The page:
Other atrocities in first hand slave accounts  of the day include being tied naked to an ant nest and covered with molasses. The masters would watch as the person writhed in agony. Or the other first hand account of being systematically raped by the plantation owner. Or the first hand plantation owner account of raping and murdering people who were slaves detailed in technicolour and horror in their daily journal. This accepted behavior in slavery today reeks of psychopathology outdone only by cannibalism. In my mind Slavery was made up of these and other atrocities and stands as examples of the depth that greed and groupthink can enact when given time and space.

The effects of slavery including the racism, skin bleaching, nose straightening, mindless self-loathing continues today. Although people are no longer allowed to physically squeeze  the life out of a person with rope or hands for the color of their skin, in some places on earth people are allowed to kill other people only for instilling a rising fear in the mind of the murderer. People are still allowed to spit contemptuous verbal lynchings and every now and then people are still allowed to hang effigies of their own president for the color of his skin…well thats the land of the free for you. Indeed, slavery and the loathing of person’s for the color of their skin pervades our world’s consciousness in some absurd and pathological ways, too many to mention here.

12 Years a Slave collage

12 Years a Slave collage

The total disconnect of the ravages of slavery is so entrenched that even today some people (thanks to the twitterverse) voice that slaves were happy in their slavery and frolicked in the sunlight of the plantations.

Lost is the knowledge that slavery is not and will not ever be normal regardless of who is enslaved. Lost is the knowledge that slavery enslaves the slave as well as the master.

So my exalt to you is, understand not merely know the true history of humankind so you may never repeat it. Understand that slavery and racism is another example of a diseased mind. Here is an except of the New York Times original posting in 1853 of the story of Solomon Northrup, enjoy!:

Dr. Tammy Haynes

Know this – I am very pleased that 12 Years a Slave received the accolades heaped upon it. It was a good movie and in my opinion closely captures the inhumanity that is slavery. 

However, I have a few words I would like to share regarding the movie, slavery and the perpetuation of horror and disease that still exists today. 

I watched the movie in a Jamaican cinema ( which is an experience you should definitely try, if only for the ongoing commentary from the audience) and I was awestruck by the raw unadulterated images and injustice portrayed in the movie. The movie did not have any trappings of a fairytale finish, nor did it attempt to gloss over the absolute terror of slavery. 

From a psychological point of view, I saw fear as masquerading anger, contempt and jealousy. I also saw the psychopathology inherent in slavery, not only from…

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Jamaican Education : Post Graduate in Education – Intimidation tactics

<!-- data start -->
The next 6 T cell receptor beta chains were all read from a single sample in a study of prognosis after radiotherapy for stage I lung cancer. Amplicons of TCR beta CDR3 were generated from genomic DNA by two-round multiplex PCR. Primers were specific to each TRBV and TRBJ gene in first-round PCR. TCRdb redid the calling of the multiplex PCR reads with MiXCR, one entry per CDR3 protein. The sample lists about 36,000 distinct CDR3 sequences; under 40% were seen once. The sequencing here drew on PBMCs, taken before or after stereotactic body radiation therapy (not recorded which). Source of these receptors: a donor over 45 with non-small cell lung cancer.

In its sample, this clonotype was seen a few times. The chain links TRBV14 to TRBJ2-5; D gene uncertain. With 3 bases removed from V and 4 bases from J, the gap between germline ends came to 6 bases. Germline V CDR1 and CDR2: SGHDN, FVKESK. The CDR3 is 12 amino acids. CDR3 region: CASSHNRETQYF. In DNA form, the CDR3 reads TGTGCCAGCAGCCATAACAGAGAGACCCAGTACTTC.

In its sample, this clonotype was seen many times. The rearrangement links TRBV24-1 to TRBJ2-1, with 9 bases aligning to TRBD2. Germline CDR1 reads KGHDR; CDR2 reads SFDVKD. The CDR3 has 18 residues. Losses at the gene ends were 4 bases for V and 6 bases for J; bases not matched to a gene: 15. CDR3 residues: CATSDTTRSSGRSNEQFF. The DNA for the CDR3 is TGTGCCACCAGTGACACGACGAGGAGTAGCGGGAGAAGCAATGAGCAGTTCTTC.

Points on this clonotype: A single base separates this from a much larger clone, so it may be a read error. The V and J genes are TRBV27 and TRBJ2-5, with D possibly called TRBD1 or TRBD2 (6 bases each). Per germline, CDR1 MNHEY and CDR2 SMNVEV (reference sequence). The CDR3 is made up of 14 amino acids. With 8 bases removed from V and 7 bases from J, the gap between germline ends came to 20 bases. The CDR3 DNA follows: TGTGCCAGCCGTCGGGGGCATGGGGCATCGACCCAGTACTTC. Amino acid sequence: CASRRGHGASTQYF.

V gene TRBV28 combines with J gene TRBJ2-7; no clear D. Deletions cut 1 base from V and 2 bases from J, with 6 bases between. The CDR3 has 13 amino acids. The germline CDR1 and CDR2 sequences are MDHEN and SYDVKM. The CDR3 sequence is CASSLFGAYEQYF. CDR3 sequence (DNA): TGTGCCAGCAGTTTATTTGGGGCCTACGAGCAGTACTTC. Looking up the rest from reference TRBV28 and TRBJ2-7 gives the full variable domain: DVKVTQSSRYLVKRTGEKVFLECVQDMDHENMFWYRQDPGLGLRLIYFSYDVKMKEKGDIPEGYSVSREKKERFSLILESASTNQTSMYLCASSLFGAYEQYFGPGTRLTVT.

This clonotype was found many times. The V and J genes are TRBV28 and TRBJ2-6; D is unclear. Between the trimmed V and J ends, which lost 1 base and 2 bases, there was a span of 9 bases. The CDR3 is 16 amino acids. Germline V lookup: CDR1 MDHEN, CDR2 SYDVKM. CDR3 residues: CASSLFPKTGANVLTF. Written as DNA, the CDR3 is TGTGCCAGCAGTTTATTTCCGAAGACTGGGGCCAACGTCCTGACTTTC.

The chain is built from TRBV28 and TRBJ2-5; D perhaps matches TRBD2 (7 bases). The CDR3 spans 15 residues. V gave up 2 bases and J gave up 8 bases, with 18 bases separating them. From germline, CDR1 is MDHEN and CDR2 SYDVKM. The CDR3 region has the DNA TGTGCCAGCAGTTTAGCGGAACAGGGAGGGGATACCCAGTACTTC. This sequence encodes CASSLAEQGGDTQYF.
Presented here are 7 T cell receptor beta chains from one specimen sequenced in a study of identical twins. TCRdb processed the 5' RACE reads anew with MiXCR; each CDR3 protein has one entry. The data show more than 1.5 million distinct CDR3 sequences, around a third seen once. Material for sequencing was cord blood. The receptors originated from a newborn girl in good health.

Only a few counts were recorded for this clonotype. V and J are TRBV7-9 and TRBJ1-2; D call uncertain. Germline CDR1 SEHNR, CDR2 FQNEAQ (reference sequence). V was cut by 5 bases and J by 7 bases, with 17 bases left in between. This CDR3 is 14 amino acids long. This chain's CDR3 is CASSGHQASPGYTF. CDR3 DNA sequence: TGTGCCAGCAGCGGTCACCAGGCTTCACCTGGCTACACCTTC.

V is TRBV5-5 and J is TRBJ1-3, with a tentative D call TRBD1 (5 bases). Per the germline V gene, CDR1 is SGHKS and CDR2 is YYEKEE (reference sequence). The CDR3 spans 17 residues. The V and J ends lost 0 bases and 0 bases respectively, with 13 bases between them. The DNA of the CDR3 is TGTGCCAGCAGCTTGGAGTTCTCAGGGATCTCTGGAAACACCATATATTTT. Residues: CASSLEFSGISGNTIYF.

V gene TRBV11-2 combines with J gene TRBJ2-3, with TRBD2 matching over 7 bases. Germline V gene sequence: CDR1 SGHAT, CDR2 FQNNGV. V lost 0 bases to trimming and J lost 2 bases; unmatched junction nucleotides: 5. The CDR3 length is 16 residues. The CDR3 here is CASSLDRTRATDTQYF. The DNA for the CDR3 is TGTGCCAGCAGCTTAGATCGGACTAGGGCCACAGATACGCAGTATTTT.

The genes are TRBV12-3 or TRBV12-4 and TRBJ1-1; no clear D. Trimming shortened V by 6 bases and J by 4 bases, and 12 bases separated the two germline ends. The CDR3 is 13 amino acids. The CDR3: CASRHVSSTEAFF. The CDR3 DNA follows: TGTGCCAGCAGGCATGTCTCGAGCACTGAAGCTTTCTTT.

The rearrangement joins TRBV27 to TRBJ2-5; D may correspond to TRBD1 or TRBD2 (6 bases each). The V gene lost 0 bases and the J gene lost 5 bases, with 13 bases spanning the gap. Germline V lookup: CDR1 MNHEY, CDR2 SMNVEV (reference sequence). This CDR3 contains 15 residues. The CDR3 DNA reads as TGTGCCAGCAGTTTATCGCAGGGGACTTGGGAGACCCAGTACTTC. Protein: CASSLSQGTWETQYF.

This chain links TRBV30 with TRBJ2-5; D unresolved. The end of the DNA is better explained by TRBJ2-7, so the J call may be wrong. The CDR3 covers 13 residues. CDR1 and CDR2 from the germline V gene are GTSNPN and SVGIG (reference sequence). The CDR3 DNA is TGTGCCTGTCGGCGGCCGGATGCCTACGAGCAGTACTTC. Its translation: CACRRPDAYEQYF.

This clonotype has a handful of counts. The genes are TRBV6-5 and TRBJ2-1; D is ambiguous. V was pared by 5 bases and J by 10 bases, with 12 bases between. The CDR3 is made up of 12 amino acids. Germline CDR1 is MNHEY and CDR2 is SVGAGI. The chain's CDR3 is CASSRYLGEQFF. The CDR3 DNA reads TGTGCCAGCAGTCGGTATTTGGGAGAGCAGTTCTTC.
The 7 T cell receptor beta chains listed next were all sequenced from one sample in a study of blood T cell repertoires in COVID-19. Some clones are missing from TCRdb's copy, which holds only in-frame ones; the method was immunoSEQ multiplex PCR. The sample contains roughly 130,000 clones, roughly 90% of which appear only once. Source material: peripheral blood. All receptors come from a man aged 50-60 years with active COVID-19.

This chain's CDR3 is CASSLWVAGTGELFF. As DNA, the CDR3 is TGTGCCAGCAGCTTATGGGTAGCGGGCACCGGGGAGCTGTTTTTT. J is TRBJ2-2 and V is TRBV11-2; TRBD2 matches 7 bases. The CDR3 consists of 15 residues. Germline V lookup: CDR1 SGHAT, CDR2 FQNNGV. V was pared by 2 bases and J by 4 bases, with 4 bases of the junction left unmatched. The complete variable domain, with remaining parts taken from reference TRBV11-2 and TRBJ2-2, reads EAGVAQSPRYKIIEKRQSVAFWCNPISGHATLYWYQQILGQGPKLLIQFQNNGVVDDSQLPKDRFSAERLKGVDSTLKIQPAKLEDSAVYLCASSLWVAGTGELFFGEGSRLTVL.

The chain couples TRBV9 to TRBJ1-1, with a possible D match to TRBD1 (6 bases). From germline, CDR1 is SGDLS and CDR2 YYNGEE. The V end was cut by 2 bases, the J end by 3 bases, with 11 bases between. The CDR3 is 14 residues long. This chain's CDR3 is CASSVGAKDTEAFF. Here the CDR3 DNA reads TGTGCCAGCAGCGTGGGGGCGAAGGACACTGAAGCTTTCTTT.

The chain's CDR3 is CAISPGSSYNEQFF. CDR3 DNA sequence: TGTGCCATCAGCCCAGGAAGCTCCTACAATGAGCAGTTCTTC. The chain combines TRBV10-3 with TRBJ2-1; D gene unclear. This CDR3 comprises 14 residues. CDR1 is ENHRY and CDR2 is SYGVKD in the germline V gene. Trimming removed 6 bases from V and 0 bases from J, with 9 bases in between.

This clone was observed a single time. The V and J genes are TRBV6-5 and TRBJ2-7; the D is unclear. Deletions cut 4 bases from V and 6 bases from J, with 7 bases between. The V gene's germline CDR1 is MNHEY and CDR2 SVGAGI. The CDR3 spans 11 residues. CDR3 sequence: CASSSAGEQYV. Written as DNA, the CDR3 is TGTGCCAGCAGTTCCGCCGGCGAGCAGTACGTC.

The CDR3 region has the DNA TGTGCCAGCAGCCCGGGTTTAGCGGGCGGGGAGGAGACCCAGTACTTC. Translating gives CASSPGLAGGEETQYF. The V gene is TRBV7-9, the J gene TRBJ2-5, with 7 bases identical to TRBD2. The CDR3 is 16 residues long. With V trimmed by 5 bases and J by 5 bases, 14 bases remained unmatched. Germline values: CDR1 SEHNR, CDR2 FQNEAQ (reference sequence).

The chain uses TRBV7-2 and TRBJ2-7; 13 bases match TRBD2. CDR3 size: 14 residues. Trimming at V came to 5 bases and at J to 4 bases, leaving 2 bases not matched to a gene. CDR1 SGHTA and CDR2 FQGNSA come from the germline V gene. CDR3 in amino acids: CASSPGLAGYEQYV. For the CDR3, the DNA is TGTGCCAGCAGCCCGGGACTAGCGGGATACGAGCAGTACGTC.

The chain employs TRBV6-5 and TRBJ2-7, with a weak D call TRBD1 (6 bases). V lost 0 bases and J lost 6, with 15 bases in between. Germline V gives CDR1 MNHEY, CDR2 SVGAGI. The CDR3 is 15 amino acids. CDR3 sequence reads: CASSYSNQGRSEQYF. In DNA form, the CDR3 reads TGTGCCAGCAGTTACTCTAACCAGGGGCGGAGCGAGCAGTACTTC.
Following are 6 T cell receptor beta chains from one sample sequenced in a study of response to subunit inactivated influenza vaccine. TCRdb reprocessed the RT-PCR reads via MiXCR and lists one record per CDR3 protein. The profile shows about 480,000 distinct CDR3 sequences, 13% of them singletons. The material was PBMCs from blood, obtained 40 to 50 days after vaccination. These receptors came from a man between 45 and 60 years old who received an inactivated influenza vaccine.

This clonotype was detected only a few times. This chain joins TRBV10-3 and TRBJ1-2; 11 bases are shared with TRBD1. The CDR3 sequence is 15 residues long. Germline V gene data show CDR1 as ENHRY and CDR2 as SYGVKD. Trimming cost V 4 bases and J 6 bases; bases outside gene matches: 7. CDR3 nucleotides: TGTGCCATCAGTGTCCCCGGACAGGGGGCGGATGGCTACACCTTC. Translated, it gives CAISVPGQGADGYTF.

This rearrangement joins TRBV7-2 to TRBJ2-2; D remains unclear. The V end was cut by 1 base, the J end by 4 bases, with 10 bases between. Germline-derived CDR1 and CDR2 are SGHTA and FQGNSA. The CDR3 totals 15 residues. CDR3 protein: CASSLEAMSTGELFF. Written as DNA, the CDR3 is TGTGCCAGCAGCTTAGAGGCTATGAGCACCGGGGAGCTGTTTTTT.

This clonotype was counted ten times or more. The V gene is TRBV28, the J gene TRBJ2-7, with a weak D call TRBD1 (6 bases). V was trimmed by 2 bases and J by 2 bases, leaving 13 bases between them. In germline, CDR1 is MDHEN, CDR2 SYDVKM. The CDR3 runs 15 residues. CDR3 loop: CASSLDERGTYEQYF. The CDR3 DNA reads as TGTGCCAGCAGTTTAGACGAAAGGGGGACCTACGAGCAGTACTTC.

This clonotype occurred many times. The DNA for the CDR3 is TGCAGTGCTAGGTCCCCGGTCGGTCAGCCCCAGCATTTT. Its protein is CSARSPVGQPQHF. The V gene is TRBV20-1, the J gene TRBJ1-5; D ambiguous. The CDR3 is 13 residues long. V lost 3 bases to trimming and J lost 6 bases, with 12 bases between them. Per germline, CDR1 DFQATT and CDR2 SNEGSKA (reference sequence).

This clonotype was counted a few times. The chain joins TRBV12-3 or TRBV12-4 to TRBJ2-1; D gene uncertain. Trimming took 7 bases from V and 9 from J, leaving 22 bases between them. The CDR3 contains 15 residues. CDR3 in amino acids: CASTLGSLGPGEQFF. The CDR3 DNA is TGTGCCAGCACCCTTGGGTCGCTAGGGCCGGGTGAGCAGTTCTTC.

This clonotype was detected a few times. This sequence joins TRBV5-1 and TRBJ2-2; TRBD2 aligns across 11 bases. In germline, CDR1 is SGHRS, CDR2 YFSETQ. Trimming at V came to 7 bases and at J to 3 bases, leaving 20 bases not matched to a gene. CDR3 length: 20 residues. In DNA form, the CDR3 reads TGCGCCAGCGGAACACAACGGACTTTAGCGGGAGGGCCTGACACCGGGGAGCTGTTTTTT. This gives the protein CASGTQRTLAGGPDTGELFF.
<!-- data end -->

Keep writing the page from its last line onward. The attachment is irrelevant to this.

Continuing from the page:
Come hell or high water, I was going to stay ahead of the curve. Its that time again. I am back at the VTDI for my second semester of the Post Graduate in Education and in my first week I am already dreading the suckiness of it all. After conquering the first semester's demanding assignment … Continue reading Jamaican Education : Post Graduate in Education – Intimidation tactics

Pavlov courtesy of simplypsychology-org

Jamaican Education: Psychology of Teaching and Learning – Pavlov Game Designers

Tonight was fun. Tonight was challenging. Tonight was a test. Talk about being stretched to the limits of your creative capacity and realizing, you still have some wiggle room. Miss Ellis gave us an in class assignment that started with an 'huh?' and ended with a 'oh yeah!' Competition was stiff, brains were churning and … Continue reading Jamaican Education: Psychology of Teaching and Learning – Pavlov Game Designers

Jamaican Education: Psychology of Teaching and Learning – Teachers and their ethical behaviour in Jamaican schools

Teachers and their lack of ethical behavior in Jamaican schools have been tolerated for too long. Many forget that ethical guidelines are important and necessary to curb such unethical, unprofessional and deviant behaviors. Bad Teachers in Jamaica Many Jamaican teachers at the primary, secondary and tertiary level act like having professional ethics is a practice … Continue reading Jamaican Education: Psychology of Teaching and Learning – Teachers and their ethical behaviour in Jamaican schools

Jamaican Education : Psychology of Teaching and Learning – Reasons for Teaching

It was time for another class. Yes, I was still looking forward to these long sessions in Psychology of Teaching & Learning class. So far, I was gaining an education; learning about learners and the people who taught them. In our second class we reviewed a very popular question. I am sure many of you have … Continue reading Jamaican Education : Psychology of Teaching and Learning – Reasons for Teaching